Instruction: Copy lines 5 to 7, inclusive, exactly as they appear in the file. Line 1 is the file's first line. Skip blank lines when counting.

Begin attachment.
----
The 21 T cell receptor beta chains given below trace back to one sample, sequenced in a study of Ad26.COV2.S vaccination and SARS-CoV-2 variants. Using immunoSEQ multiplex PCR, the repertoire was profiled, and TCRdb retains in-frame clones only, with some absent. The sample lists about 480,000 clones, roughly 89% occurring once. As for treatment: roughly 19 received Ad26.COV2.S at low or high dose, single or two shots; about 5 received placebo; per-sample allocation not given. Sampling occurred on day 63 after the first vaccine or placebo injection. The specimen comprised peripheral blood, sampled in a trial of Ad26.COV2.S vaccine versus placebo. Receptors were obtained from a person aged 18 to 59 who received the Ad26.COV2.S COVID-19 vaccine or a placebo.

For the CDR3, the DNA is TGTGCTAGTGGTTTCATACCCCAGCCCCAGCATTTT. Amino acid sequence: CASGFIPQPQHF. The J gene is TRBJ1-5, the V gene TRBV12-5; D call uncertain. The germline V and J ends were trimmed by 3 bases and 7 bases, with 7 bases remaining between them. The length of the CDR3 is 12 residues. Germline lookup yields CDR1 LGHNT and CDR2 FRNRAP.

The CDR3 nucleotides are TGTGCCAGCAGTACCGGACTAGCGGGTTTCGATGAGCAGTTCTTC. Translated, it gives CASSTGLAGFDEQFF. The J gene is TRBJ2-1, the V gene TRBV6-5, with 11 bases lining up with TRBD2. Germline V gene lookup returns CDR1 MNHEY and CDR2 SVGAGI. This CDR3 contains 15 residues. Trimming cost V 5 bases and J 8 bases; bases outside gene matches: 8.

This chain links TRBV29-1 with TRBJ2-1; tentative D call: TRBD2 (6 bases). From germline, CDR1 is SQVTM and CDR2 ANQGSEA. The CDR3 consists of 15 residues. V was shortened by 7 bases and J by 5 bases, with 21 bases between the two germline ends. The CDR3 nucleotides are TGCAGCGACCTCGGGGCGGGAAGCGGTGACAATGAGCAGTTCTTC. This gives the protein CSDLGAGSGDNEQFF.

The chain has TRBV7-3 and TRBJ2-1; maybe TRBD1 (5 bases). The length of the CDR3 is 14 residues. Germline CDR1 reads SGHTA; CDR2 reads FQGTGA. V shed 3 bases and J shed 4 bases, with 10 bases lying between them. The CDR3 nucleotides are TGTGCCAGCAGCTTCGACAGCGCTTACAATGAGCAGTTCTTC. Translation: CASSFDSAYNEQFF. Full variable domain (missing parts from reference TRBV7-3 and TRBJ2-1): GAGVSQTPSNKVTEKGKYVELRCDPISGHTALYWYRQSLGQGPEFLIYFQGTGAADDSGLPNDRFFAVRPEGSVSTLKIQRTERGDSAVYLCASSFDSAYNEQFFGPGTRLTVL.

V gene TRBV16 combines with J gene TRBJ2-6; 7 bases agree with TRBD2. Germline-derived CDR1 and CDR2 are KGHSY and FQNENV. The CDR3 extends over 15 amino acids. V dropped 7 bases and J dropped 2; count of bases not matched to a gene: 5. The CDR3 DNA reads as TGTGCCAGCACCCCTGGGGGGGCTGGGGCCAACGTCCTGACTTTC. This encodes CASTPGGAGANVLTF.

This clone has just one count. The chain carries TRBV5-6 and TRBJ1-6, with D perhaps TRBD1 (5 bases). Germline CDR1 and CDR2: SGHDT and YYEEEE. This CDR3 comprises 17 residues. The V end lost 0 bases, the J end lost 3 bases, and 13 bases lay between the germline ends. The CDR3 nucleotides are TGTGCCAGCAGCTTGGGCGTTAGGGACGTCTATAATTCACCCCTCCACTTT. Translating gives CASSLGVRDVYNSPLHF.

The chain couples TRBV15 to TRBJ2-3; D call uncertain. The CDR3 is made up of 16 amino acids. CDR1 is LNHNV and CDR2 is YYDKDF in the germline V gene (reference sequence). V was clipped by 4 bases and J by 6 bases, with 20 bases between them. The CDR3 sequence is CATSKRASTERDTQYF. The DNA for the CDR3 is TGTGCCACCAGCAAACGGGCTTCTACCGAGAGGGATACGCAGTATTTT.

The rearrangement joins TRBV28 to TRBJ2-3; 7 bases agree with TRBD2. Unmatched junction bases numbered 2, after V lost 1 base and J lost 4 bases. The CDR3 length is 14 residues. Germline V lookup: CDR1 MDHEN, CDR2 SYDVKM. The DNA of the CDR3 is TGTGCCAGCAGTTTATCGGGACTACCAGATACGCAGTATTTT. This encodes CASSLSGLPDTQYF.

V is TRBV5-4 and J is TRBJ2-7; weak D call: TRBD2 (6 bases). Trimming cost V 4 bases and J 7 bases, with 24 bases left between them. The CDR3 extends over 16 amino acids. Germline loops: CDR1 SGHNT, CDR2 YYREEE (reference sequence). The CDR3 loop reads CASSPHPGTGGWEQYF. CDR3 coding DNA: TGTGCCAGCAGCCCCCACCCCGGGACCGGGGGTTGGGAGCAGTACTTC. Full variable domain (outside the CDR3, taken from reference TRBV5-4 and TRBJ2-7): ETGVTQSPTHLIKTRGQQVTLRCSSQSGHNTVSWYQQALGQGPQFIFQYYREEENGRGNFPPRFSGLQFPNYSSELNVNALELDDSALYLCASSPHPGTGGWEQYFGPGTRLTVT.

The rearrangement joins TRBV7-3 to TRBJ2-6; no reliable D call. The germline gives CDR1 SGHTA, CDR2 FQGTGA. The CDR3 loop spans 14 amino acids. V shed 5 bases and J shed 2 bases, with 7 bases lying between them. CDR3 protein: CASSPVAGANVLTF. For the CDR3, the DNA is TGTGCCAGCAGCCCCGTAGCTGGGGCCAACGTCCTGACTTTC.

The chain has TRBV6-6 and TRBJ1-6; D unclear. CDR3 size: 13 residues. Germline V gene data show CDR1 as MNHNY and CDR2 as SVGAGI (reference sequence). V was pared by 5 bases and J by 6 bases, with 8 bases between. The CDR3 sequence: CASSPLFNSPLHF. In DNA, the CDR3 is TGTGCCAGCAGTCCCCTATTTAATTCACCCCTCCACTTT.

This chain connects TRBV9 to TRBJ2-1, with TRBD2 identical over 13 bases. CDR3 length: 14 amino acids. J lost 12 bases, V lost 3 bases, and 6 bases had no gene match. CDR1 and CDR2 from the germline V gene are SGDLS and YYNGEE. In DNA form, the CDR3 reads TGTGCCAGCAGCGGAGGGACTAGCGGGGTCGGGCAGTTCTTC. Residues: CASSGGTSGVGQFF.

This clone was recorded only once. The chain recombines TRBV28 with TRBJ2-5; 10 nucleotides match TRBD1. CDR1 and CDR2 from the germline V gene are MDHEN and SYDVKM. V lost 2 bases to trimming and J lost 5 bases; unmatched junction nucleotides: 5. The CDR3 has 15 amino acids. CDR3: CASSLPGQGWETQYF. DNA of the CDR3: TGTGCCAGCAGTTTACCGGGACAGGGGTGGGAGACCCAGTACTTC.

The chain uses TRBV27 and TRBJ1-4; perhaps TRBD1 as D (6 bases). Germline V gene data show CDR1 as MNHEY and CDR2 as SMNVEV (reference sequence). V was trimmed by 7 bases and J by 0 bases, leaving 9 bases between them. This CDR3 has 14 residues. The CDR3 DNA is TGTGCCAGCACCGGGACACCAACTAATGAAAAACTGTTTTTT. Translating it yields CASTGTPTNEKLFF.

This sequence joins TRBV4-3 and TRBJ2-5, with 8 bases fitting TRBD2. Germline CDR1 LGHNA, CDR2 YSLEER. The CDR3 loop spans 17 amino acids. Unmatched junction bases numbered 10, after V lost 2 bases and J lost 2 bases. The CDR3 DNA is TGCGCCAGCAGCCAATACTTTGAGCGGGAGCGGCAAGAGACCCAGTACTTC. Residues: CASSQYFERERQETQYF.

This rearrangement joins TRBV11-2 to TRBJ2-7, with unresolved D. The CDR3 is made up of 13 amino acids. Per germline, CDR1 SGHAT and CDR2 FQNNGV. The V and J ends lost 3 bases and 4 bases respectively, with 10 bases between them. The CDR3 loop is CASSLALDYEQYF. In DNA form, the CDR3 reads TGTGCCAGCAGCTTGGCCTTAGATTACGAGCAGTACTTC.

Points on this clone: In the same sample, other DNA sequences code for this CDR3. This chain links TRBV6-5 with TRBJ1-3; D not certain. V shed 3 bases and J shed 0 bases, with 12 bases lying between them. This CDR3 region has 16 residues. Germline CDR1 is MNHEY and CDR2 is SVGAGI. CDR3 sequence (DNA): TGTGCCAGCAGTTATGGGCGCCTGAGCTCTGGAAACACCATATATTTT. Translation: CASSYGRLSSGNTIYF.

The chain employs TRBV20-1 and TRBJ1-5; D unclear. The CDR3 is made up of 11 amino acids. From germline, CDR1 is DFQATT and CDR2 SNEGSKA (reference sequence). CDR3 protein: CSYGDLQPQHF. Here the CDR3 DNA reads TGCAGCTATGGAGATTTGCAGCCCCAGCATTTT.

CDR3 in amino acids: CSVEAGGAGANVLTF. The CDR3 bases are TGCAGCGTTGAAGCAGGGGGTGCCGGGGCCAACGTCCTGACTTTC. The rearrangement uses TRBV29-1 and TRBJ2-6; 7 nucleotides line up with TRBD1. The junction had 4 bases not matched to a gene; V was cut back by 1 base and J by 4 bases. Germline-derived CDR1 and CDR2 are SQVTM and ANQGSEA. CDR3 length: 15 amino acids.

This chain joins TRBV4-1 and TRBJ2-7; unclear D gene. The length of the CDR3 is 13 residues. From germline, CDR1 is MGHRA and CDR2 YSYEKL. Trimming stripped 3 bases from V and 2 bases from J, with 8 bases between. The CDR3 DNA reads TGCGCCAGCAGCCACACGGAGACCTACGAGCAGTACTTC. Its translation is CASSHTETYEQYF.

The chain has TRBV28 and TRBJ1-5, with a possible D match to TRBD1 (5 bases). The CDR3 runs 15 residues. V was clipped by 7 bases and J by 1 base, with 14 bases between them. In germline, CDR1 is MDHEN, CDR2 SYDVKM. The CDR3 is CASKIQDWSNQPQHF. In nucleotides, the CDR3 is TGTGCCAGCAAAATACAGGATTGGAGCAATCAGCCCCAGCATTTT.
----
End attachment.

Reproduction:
The chain has TRBV7-3 and TRBJ2-1; maybe TRBD1 (5 bases). The length of the CDR3 is 14 residues. Germline CDR1 reads SGHTA; CDR2 reads FQGTGA. V shed 3 bases and J shed 4 bases, with 10 bases lying between them. The CDR3 nucleotides are TGTGCCAGCAGCTTCGACAGCGCTTACAATGAGCAGTTCTTC. Translation: CASSFDSAYNEQFF. Full variable domain (missing parts from reference TRBV7-3 and TRBJ2-1): GAGVSQTPSNKVTEKGKYVELRCDPISGHTALYWYRQSLGQGPEFLIYFQGTGAADDSGLPNDRFFAVRPEGSVSTLKIQRTERGDSAVYLCASSFDSAYNEQFFGPGTRLTVL.

V gene TRBV16 combines with J gene TRBJ2-6; 7 bases agree with TRBD2. Germline-derived CDR1 and CDR2 are KGHSY and FQNENV. The CDR3 extends over 15 amino acids. V dropped 7 bases and J dropped 2; count of bases not matched to a gene: 5. The CDR3 DNA reads as TGTGCCAGCACCCCTGGGGGGGCTGGGGCCAACGTCCTGACTTTC. This encodes CASTPGGAGANVLTF.

This clone has just one count. The chain carries TRBV5-6 and TRBJ1-6, with D perhaps TRBD1 (5 bases). Germline CDR1 and CDR2: SGHDT and YYEEEE. This CDR3 comprises 17 residues. The V end lost 0 bases, the J end lost 3 bases, and 13 bases lay between the germline ends. The CDR3 nucleotides are TGTGCCAGCAGCTTGGGCGTTAGGGACGTCTATAATTCACCCCTCCACTTT. Translating gives CASSLGVRDVYNSPLHF.